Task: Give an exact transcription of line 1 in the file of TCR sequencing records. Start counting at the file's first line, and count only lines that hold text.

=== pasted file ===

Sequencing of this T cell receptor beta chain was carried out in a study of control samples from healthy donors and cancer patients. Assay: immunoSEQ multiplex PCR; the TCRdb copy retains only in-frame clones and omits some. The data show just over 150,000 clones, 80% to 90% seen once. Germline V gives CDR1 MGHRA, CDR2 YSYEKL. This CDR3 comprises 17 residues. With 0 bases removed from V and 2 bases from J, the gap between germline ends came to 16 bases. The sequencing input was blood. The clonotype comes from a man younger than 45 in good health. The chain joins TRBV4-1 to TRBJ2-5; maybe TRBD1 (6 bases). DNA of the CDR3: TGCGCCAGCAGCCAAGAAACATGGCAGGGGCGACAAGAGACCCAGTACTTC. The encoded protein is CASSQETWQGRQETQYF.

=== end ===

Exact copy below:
Sequencing of this T cell receptor beta chain was carried out in a study of control samples from healthy donors and cancer patients. Assay: immunoSEQ multiplex PCR; the TCRdb copy retains only in-frame clones and omits some. The data show just over 150,000 clones, 80% to 90% seen once. Germline V gives CDR1 MGHRA, CDR2 YSYEKL. This CDR3 comprises 17 residues. With 0 bases removed from V and 2 bases from J, the gap between germline ends came to 16 bases. The sequencing input was blood. The clonotype comes from a man younger than 45 in good health. The chain joins TRBV4-1 to TRBJ2-5; maybe TRBD1 (6 bases). DNA of the CDR3: TGCGCCAGCAGCCAAGAAACATGGCAGGGGCGACAAGAGACCCAGTACTTC. The encoded protein is CASSQETWQGRQETQYF.